Last week, we reported on how a new bill making its way through the New York legislature could impose strict fines on consumers who violate the state’s rental laws. If passed, this could create a big problem for Airbnb, a company that relies on offering short-term rentals from users to make its money.
It is already illegal in New York to rent an apartment or living space for less than 30 days if the owner or tenant of a property isn’t present, and proponents of the bill say that services like Airbnb hurt hotels and take apartments off the long-term rental market because owners are more willing to rent them out on a nightly basis for more money.
However, the new changes that Airbnb is suggesting for New York would limit hosts to having one rental listing at a time, according to a report from the Wall Street Journal. The company has also vowed to kick users from the service if they violate the rule three times.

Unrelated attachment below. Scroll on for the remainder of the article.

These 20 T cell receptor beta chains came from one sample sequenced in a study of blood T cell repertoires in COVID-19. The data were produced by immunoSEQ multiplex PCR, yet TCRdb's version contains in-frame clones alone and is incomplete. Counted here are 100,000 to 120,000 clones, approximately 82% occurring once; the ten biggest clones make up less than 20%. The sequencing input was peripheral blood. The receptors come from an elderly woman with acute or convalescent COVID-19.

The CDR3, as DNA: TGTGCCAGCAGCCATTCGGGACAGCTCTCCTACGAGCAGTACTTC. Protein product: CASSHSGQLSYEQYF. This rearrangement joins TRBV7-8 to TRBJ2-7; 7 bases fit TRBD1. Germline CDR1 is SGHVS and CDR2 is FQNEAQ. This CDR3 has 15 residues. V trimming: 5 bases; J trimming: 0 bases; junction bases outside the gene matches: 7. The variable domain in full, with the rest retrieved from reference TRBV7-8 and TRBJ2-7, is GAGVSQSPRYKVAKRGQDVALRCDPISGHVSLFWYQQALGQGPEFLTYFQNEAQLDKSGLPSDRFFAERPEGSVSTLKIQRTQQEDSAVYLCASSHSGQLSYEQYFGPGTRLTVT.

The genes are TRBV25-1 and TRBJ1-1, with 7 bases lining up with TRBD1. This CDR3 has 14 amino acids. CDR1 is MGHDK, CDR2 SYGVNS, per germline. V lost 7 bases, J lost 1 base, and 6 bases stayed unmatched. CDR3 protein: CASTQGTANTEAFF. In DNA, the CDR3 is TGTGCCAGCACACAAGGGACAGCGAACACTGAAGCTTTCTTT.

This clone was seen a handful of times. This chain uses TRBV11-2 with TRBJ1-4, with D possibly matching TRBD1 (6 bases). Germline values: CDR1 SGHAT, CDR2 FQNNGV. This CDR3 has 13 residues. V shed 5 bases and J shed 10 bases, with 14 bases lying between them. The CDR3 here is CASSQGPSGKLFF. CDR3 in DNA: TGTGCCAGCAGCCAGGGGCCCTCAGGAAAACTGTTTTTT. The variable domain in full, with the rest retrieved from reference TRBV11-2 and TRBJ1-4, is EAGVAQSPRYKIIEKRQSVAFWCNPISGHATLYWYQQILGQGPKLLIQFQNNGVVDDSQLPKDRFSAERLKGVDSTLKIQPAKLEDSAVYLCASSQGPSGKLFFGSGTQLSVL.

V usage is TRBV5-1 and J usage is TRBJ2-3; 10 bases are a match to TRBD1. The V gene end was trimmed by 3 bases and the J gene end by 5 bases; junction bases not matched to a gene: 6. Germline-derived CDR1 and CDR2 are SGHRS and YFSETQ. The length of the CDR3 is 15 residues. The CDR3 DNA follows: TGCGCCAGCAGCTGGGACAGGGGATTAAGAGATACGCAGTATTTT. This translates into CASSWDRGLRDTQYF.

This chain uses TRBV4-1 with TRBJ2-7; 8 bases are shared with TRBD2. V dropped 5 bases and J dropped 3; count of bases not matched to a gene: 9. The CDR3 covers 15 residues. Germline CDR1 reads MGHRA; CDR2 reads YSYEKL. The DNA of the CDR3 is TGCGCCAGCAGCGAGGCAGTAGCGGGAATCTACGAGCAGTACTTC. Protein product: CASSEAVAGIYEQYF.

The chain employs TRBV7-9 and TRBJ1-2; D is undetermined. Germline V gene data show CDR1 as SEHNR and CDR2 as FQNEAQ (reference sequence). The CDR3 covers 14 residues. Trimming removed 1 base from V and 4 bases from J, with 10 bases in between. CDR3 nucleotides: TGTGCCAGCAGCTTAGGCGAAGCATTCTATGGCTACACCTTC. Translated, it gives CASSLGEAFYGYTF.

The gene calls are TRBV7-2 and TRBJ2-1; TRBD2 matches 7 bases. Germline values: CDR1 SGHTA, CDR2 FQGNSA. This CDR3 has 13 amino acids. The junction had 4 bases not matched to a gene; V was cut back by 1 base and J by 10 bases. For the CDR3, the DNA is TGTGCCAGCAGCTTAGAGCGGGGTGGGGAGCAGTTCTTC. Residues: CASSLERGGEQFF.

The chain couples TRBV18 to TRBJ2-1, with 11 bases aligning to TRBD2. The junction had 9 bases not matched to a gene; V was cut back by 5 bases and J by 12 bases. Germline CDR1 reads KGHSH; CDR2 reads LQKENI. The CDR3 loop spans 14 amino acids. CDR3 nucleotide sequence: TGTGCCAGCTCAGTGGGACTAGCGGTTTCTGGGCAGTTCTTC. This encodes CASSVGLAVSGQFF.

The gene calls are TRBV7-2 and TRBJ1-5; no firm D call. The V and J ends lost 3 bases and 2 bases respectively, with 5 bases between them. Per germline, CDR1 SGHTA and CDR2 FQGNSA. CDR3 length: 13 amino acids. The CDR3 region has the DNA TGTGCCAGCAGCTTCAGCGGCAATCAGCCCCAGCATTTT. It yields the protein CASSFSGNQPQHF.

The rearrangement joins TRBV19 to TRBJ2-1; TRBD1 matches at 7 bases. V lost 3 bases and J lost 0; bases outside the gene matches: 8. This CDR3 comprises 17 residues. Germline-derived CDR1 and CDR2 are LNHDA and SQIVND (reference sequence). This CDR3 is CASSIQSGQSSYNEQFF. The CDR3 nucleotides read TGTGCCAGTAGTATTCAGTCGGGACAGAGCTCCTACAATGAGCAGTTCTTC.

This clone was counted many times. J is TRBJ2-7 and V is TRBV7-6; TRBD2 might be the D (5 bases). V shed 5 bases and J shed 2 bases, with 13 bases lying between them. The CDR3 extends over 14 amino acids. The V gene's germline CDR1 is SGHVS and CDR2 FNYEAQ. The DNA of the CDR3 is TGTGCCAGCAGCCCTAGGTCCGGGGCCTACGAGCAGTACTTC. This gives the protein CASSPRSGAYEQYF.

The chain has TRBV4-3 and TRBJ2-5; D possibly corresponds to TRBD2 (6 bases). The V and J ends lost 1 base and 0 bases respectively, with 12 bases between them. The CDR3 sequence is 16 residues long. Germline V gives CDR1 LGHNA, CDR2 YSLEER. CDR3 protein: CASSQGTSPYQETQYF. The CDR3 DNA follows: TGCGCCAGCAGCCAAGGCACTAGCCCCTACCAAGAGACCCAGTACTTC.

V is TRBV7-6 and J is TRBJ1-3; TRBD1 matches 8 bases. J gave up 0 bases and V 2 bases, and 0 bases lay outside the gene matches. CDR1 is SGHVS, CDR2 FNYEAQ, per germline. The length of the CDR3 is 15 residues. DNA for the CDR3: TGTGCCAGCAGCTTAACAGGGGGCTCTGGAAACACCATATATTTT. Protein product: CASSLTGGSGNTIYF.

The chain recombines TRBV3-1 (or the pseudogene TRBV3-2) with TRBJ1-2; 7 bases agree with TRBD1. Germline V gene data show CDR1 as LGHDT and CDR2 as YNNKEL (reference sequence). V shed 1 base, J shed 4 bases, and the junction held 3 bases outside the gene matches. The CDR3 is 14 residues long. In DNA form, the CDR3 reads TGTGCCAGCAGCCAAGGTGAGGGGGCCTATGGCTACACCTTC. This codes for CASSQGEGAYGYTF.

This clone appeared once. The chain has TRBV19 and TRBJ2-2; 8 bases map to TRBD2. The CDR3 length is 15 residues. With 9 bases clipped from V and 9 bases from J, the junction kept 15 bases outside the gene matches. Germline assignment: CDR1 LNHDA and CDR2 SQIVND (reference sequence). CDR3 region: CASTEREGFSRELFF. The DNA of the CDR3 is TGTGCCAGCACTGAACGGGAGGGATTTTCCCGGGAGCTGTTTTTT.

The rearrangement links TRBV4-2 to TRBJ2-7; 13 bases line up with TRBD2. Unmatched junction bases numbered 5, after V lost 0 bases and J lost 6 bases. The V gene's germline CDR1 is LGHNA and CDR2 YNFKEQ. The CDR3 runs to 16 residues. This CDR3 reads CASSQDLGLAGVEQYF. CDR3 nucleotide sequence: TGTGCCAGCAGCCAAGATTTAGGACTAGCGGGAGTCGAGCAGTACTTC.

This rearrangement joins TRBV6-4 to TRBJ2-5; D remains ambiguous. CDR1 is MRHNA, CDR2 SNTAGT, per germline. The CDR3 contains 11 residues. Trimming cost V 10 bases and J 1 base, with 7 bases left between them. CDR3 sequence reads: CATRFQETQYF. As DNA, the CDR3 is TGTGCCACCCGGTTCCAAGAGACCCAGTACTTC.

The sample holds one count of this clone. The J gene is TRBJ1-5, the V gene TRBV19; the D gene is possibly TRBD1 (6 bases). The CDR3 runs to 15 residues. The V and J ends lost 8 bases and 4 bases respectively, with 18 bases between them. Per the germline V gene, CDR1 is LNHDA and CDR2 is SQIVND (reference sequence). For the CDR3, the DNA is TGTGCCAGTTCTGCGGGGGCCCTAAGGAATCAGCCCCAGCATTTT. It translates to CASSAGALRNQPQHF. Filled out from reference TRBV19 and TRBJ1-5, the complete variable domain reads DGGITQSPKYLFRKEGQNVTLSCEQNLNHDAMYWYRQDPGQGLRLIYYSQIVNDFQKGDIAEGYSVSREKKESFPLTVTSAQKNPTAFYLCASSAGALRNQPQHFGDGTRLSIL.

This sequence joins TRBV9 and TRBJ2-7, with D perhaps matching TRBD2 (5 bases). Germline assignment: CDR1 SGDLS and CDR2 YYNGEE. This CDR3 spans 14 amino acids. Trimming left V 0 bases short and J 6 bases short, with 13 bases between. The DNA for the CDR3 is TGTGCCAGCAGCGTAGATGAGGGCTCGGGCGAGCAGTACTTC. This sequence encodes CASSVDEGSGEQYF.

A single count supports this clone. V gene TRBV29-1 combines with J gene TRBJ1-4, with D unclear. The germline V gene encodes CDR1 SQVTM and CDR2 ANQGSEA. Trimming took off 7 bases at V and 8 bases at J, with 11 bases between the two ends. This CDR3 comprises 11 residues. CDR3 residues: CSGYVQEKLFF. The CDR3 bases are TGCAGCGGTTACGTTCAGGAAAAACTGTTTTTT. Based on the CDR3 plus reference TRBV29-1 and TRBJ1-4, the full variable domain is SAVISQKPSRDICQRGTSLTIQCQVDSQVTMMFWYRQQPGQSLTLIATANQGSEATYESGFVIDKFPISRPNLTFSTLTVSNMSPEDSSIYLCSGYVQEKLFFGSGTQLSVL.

Additionally, Airbnb has stated that it will be seeking authority from the state to collect and remit taxes from hosts, as well as require additional registration, so that regulators can more easily crack down on illegal activity and keep permanent housing at a safe level.
Airbnb’s proposal can be seen mostly as a placative measure to change lawmakers’ minds about the state’s proposed bill. It is currently awaiting the signature of Governor Andrew Cuomo, but if it is passed into law then consumers may face fines of up to $7,500 if they advertise illegal rentals. It would be a big deterrent for hosts who use Airbnb to make a little money when they’re out of town.
Airbnb has come out against the bill, saying that it leaves consumers in a touch financial spot by cutting off a potential source of revenue.
“It’s baffling to us in this time of economic inequality that folks would be looking to impose fines of as much as $7,500 on a middle-class person looking to use the home that they live in to help make ends meet,” said Airbnb head of global policy Chris Lehane.
Whether the company’s changes will be enough should be decided by the end of the month. Gov. Cuomo has until October 29 to sign or veto the bill. Choosing not to act on it will result in it becoming law anyway.